abstractNote = {Current Monte Carlo codes use one of three models: (1) the asymptotic scattering model, (2) the free gas scattering model, or (3) the S(α,β) model, depending on the neutron energy and the specific Monte Carlo code. This thesis addresses the consequences of using the free gas scattering model, which assumes that the neutron interacts with atoms in thermal motion in a monatomic gas in thermal equilibrium at material temperature, T. Most importantly, the free gas model assumes the scattering cross section is constant over the neutron energy range, which is usually a good approximation for light nuclei, but not for heavy nuclei where the scattering cross section may have several resonances in the epithermal region. Several researchers in the field have shown that the exact resonance scattering model is temperaturedependent, and neglecting the resonances in the lower epithermal range can underpredict resonance absorption due to the upscattering phenomenon mentioned above, leading to an overprediction of keff by several hundred pcm. Existing methods to address this issue involve changing the neutron weights or implementing an extra rejection scheme in the free gas sampling scheme, and these all involve performing the collision analysis in the centerofmass frame, followed by a conversion back to the laboratory frame to continue the random walk of the neutron. The goal of this paper was to develop a sampling methodology that (1) accounted for the energydependent scattering cross sections in the collision analysis and (2) was performed in the laboratory frame,avoiding the conversion to the centerofmass frame. The energy dependence of the scattering cross section was modeled with evenordered polynomials (2nd and 4th order) to approximate the scattering cross section in Blackshaw’s equations for the moments of the differential scattering PDFs. These moments were used to sample the outgoing neutron speed and angle in the laboratory frame onthefly during the random walk of the neutron. Results for criticality studies on fuel pin and fuel assembly calculations using methods developed in this dissertation showed very close comparison to results using the reference Dopplerbroadened rejection correction (DBRC) scheme.},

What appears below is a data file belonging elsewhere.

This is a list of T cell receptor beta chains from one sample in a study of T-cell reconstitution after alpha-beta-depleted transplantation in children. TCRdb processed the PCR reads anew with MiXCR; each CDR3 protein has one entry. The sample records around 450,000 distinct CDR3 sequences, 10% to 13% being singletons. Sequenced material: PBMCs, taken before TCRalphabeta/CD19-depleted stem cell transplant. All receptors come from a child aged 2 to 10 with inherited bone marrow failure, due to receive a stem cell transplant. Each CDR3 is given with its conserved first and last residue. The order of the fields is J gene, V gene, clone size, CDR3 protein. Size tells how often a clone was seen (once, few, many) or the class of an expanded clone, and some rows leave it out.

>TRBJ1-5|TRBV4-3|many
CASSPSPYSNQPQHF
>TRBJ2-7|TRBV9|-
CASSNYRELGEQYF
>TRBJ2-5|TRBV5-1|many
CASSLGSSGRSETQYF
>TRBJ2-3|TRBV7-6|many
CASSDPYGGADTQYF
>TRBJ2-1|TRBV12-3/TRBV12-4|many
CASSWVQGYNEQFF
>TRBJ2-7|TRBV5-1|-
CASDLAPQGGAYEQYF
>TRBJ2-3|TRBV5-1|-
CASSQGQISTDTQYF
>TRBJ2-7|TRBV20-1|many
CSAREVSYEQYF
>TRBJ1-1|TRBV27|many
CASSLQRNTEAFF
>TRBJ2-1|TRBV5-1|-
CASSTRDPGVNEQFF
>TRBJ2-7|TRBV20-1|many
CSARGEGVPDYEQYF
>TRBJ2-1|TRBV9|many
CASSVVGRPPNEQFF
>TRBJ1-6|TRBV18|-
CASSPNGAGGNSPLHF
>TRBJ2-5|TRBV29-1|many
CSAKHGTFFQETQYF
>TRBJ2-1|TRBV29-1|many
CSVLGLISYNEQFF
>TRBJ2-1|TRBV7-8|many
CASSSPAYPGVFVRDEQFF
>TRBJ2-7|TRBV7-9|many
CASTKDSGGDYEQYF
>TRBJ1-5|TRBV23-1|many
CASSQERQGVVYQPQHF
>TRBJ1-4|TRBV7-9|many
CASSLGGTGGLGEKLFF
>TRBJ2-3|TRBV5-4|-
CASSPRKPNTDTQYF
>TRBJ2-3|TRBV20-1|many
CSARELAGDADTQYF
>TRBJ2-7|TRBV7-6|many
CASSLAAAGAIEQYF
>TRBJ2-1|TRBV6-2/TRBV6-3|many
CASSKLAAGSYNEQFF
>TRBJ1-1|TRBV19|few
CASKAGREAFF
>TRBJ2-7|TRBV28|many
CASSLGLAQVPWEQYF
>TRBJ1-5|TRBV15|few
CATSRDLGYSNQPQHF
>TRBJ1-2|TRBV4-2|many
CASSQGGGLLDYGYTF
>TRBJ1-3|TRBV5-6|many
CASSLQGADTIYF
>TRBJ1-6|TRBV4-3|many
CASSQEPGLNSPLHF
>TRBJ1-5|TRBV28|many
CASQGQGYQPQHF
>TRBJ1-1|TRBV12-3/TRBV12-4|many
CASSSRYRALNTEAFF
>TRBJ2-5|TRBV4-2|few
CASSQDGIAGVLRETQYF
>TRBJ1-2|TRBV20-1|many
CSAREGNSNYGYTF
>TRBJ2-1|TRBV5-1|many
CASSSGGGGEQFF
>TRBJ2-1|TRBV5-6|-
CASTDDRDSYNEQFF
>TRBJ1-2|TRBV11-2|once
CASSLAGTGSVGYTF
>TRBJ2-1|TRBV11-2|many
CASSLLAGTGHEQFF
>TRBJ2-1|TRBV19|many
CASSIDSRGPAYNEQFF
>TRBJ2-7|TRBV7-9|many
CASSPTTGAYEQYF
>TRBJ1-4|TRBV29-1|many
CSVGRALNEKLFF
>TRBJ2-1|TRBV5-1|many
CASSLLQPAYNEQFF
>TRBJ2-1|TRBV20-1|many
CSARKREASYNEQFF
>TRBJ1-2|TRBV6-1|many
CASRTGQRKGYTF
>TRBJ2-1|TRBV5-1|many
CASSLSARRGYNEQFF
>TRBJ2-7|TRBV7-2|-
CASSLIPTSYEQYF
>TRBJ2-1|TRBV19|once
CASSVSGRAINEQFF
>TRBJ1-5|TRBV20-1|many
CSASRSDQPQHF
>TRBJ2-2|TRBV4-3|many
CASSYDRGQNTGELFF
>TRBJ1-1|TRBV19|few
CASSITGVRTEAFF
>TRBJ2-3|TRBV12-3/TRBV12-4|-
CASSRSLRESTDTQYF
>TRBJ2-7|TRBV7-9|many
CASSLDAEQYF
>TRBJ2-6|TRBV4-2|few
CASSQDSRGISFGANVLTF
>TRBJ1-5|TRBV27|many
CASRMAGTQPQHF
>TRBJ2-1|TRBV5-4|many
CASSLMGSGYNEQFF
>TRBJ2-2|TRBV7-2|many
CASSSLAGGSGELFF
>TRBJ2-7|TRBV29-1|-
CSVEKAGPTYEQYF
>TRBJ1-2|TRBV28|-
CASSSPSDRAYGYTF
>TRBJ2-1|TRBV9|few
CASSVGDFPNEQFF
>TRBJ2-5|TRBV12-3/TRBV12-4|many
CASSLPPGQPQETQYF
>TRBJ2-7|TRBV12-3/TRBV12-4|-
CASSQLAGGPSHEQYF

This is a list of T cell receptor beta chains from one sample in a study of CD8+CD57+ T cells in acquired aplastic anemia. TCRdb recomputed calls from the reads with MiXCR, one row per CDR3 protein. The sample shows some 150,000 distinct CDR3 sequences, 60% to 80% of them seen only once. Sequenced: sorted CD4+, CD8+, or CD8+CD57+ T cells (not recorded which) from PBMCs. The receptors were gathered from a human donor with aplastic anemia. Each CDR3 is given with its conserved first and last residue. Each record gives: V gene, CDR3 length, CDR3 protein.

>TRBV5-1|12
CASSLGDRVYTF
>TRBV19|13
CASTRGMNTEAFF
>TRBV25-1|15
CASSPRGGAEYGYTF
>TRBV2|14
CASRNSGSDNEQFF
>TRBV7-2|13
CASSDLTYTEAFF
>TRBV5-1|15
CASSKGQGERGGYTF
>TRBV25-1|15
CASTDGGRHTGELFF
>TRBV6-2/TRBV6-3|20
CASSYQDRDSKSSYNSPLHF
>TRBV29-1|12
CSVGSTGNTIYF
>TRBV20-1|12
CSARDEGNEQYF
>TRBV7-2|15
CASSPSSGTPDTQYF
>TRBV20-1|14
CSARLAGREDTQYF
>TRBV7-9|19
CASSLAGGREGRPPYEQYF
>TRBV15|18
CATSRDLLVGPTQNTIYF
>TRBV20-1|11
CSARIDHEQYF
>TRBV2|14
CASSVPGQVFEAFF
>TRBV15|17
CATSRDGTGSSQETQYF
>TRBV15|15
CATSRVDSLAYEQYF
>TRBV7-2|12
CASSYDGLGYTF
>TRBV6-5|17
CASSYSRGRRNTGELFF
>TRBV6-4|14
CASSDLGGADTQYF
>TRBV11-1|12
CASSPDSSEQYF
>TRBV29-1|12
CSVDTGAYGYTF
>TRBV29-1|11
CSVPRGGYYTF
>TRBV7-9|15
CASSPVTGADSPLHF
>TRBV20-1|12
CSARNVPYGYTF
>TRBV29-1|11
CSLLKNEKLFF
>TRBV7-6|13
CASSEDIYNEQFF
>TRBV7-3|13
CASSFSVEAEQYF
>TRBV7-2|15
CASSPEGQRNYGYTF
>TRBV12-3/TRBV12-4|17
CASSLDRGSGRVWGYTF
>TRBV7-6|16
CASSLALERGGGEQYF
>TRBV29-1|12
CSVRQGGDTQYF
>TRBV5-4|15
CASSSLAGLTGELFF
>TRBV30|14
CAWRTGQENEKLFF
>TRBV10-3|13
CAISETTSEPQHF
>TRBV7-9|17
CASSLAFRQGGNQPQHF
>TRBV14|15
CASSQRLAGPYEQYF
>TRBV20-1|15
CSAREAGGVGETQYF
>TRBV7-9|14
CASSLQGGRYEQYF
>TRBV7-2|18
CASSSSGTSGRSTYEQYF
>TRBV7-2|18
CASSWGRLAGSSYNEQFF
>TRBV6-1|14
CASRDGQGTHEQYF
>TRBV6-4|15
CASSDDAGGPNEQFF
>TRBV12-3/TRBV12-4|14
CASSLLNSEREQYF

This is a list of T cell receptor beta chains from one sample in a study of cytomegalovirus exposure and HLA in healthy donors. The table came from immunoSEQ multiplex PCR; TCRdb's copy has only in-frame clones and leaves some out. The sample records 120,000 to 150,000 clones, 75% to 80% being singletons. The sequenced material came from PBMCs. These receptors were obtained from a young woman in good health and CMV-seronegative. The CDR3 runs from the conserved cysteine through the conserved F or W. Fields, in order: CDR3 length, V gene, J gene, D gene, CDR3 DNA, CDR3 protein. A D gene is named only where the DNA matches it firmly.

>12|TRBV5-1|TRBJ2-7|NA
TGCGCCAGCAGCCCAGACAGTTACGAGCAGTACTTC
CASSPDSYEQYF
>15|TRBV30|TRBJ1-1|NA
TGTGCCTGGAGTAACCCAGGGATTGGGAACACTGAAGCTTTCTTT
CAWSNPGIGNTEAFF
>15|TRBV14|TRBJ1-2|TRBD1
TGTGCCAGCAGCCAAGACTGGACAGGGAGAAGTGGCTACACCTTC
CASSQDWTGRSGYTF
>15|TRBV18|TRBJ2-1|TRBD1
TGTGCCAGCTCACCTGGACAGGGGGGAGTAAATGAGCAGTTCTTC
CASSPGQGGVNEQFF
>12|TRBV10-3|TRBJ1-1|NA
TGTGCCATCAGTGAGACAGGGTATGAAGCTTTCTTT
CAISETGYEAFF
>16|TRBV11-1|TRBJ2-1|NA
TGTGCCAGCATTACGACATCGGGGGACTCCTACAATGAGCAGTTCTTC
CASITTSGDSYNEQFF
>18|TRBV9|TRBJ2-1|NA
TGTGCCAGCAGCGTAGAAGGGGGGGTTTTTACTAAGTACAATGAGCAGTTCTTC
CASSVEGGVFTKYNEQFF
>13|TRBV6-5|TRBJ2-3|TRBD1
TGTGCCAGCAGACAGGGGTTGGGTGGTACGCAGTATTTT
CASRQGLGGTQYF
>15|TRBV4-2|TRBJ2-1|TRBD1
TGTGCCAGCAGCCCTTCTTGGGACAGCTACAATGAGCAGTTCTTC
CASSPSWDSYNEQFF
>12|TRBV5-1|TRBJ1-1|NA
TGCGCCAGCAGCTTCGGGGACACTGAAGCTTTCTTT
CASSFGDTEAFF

doi = {10.1080/00295639.2017.1294931},
journal = {Nuclear Science and Engineering},
number = 1,
volume = 187,
place = {United States},
year = {Fri May 26 00:00:00 EDT 2017},
month = {Fri May 26 00:00:00 EDT 2017}
}

Current Monte Carlo codes use one of three models to model neutron scattering in the epithermal energy range: (1) the asymptotic scattering model, (2) the free gas scattering model, or (3) the S({alpha},{beta}) model, depending on the neutron energy and the specific Monte Carlo code. The free gas scattering model assumes the scattering cross section is constant over the neutron energy range, which is usually a good approximation for light nuclei, but not for heavy nuclei where the scattering cross section may have several resonances in the epithermal region. Several researchers in the field have shown that using the freemore »